I like to think I’m a smart guy. When I was young, I got really good grades. I did well on standardized tests. I read a lot and have a little bit of knowledge about a lot of different things. I can follow logical progressions, think critically, and am quick with a quip. I can hold up my end of almost any conversation, I’m curious, and I try to look at things from multiple perspectives. I try to see farther than just the next step ahead, try to understand implications of actions before they occur, try to offer explanations. I’m also keenly aware that there are many people smarter than I am, both in general and on specific matters. Still, I’m a smart guy. I have an idea about The Way Things Should Be, even when I know how Things Actually Are. Maybe that’s why I find myself so often frustrated.
Now when I say I know about The Way Things Should Be, I’m speaking both empirically and generically. Obviously, like almost anyone, I have my own biases on specific topics and I get that for matters like those The Way Things Should Be is not always an absolute so much as a brokered compromise that meets some of my own ideals but maybe not all of them. Concepts like what makes a good educational system or what is the best way to make a pie crust can be malleable and probably should be malleable based on a plethora of conditional parameters relevant to the participants of the conversation. Those are generic ideas of The Way Things Should Be, albeit with specific features, and in reality there may be a several constructs that create effective solutions. Most topics will inherently fall into this category. We converse, share opinions, follow up with factual data to prove a point or strengthen an argument, coalesce on an agreed compromise-or not, and move on to the next. There is often room for growth or change to these ideas, though not always, and that’s understandable. As we learn more, as the world changes, so too might our assumptions of the generic Way Things Should Be.
But there are other, more intrinsic, less malleable concepts out there and The Way Things Should Be for these matters shouldn’t really be in much debate. I’m talking about things like equality, fairness, love, respect and tolerance. Stripped down to their basic ideals these intangible yet important concepts are nothing less than the building blocks that help us understand The Way Things Actually Are and how they got that way. I think that anyone who understands these concepts intellectually, these elemental human connections, can agree on what they mean and how they look and feel. We know what equality means whether or not we choose to adhere to it. We recognize peace and love when we feel it or live within it’s sphere of influence. We can talk about these ideals with a common point of general reference, at least most of us can, without too much rancor or debate. These are the things that matter, that bind us as a civil society, that allow us to move forward more or less together. These should be the unspoken underpinnings of all our conversations about the Ways Things Should Be and without a collective agreement that we begin with these basic tenets in hand no real cohesion of conversation can occur. No progress can occur. No consensus, no compromise, no commonality. We might assume that we all share this underlying recognition and nonverbal agreement as a basis for our discourse, maybe not in absolute terms in every specific situation, but surely at least in principle and as a point from which to start. We need not agree on the specifics for every single topic, but we must at least agree to start from a common point. When we polarize, when we demonize, when we dehumanize each other before we even begin to converse we get nowhere. We shuffle off incensed, unheard, dissatisfied, and defeated. We embrace the negative aspects that drive us apart-inequity, self-absorption, hate, disdain, division.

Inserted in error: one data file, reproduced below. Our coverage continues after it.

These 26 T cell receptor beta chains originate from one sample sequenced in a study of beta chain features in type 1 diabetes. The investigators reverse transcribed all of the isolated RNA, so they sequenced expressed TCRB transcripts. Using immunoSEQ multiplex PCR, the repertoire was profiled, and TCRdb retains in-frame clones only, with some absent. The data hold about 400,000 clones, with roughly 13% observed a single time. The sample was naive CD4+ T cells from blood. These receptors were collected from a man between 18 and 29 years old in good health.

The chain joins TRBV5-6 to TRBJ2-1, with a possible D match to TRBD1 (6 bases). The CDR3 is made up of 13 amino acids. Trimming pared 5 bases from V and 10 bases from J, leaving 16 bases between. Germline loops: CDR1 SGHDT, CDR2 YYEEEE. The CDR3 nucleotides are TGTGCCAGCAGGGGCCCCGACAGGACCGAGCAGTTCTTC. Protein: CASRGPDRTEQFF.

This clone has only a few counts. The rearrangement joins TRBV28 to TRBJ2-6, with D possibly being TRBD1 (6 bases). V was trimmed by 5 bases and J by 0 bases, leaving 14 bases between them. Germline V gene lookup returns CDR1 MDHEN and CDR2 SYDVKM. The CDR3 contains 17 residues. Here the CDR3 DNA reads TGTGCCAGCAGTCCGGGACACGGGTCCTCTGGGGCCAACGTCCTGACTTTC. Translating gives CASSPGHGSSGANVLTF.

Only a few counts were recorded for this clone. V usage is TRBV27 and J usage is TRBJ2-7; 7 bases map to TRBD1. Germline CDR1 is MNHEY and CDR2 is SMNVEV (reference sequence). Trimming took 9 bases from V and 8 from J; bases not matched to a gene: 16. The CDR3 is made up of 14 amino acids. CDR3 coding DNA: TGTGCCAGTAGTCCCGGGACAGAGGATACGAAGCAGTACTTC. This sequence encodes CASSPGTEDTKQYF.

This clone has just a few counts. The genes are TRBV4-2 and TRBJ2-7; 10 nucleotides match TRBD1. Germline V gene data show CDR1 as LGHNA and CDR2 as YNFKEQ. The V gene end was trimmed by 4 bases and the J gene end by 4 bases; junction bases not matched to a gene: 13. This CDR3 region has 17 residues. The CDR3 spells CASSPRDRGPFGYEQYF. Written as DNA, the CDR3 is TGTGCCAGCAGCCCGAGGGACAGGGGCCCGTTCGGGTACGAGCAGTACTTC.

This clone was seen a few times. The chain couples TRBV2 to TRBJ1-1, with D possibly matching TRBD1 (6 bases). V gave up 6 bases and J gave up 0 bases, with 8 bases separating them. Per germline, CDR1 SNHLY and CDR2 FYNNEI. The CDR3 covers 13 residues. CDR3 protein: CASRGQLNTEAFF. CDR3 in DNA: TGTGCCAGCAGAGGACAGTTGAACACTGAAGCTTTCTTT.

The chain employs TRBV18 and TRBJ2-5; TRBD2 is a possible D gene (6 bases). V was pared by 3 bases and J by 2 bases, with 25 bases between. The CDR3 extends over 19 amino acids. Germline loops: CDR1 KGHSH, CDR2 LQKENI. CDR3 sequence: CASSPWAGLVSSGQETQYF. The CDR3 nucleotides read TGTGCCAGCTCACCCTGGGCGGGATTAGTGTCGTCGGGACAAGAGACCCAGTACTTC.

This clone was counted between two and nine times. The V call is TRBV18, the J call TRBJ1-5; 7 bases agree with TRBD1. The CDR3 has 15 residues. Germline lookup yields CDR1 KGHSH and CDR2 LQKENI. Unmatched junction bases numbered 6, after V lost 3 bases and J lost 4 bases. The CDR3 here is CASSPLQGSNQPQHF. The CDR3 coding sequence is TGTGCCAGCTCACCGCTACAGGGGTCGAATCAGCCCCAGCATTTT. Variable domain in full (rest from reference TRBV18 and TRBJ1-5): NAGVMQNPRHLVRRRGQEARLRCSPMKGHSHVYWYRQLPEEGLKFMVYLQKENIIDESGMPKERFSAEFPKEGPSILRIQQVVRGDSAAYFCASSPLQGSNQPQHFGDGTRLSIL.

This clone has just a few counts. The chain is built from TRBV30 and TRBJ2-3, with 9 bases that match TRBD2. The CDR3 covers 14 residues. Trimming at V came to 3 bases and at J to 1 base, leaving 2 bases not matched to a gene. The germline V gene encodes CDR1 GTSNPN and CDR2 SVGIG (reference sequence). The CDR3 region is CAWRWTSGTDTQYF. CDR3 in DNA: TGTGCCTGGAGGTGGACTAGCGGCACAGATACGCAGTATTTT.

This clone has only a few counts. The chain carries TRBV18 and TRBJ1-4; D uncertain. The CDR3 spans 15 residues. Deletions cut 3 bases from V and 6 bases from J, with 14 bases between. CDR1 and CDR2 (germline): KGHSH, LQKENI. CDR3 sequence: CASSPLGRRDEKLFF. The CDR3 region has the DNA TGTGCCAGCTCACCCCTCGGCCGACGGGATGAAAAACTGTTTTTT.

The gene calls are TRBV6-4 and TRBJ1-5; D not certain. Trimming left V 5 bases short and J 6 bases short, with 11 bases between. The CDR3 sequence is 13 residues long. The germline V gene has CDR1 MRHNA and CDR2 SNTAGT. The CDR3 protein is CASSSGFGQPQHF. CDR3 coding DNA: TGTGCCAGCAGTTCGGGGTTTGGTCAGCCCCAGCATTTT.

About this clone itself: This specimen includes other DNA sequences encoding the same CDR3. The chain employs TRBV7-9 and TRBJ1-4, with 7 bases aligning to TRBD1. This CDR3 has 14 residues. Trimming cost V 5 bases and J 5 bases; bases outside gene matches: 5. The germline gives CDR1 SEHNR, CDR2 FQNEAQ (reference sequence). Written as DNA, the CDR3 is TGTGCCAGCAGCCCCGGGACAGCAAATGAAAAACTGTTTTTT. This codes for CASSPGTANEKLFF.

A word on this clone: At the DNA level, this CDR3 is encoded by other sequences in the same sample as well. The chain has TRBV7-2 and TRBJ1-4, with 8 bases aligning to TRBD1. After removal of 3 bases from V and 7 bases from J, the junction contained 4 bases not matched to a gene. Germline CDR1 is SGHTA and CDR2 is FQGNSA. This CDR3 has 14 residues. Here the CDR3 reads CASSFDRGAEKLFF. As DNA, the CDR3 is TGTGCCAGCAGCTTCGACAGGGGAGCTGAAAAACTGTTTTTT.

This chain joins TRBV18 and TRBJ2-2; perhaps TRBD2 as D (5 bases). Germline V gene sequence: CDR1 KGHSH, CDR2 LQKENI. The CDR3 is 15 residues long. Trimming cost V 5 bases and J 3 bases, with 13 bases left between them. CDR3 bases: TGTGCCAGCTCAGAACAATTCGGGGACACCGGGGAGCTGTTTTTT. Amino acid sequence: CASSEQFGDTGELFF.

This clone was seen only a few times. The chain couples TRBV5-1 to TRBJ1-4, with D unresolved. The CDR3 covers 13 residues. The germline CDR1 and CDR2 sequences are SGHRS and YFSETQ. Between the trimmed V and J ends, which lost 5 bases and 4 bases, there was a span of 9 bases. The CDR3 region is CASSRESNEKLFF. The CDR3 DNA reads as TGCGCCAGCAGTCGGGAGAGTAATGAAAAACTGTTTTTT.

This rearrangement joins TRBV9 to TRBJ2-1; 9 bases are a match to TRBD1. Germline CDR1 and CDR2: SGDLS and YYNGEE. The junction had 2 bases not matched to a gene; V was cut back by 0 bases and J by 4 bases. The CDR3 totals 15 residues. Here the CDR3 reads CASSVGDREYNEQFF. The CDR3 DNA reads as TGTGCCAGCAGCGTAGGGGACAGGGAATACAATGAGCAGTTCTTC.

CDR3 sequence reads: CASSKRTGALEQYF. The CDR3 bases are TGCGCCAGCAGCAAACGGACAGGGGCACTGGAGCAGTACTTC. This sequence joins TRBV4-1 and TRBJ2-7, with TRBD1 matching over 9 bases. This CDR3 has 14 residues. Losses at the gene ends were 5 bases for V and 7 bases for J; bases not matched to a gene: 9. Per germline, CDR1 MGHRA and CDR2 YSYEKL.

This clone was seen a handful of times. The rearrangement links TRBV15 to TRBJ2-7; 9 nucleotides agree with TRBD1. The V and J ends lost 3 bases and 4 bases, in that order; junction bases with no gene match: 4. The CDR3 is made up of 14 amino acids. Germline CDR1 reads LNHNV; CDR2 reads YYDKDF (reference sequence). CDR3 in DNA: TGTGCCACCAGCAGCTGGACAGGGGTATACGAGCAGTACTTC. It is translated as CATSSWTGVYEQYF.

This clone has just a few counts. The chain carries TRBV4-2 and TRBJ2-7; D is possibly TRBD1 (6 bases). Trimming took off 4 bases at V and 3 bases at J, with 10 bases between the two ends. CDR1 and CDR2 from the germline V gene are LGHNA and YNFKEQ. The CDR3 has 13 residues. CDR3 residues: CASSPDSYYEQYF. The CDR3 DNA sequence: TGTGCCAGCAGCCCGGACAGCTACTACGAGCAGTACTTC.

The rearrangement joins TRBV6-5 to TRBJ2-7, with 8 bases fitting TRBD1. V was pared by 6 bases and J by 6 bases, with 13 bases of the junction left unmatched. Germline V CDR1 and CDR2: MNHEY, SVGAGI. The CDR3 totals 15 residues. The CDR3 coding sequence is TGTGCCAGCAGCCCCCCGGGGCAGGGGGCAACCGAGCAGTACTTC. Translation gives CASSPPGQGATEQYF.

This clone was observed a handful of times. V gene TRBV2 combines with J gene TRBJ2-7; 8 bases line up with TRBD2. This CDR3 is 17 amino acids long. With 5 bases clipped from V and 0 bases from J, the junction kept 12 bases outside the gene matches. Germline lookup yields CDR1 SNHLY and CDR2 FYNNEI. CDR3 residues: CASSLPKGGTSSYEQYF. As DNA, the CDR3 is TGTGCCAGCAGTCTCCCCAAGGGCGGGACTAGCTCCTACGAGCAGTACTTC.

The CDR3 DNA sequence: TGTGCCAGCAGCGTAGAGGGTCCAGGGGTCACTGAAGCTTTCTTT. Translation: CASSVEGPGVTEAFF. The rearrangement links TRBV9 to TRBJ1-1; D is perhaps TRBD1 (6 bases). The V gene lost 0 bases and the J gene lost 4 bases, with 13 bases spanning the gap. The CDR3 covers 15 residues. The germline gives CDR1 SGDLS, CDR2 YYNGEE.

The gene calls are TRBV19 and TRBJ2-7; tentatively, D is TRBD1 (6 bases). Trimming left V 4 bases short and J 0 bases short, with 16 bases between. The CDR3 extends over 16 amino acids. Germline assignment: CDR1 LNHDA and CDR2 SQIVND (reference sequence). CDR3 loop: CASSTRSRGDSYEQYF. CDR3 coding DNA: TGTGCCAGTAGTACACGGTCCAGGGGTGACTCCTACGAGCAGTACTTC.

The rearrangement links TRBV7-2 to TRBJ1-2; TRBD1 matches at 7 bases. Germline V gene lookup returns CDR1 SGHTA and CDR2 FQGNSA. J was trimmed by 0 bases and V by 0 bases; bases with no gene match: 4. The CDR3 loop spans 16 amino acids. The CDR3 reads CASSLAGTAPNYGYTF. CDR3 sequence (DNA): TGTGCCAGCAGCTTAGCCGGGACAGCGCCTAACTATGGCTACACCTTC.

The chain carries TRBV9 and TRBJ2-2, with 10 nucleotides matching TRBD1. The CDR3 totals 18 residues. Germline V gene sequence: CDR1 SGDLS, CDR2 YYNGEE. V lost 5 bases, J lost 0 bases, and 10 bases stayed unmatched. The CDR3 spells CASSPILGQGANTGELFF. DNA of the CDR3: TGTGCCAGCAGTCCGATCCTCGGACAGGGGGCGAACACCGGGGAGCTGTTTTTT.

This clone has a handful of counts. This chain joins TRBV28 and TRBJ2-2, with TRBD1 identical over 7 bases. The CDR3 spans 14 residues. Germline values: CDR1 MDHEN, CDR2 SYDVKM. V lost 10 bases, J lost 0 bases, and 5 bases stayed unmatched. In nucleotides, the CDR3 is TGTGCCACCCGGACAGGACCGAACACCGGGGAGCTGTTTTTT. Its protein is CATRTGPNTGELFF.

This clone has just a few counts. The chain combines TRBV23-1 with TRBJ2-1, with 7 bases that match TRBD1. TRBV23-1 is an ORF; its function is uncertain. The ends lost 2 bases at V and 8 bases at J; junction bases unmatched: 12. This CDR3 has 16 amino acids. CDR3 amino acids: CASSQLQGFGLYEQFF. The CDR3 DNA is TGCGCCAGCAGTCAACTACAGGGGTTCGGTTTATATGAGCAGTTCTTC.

Ask yourself a simple question- do I prefer to be loved or disliked? Do I want to be treated as an equal or as an inferior? Do I operate from a position of inclusion or do I shut out those who may look, act, think, or feel differently than me? I know my answers to these questions, and while I’m not perfect in my application of these ideals, I strive to be. I’m guessing that you do as well. So why then are we, as a people, a country, a species, continually casting each other in the most unflattering light and working at cross purposes as if human happiness is a zero sum game where only one perspective triumphs over all others? Why do we allow our political, religious, and corporate leaders use all the negative aspects to create division among ourselves? Why do we embrace it?
We all have ideas of The Way Things Should Be. Our determinations are based on both the visible world and our subconscious biases, constructs embedded into our psyche by decades of instruction and experience and repetition. And that’s OK, because we all develop differently even as we are created equal. We can find compromise within criticism when it comes from a position of respect. We can find peace and prosperity when it comes from a position of tolerance and love. We can all create a better future when it comes from a place of compassion and a sincere desire to leave our world better for those to come.
We can debate and disagree but we must not demonize or hate. We can continue the human experience together or we can destroy our potential and return to a primal state. The choice should be obvious. The path should be clear. The Way Things Actually Are today isn’t The Way Things Should Be. I think you know that to be true and it’s up to all of us to fight for what is right before we fight for what we think is best.
Talk to you soon…..it’s good to be back.
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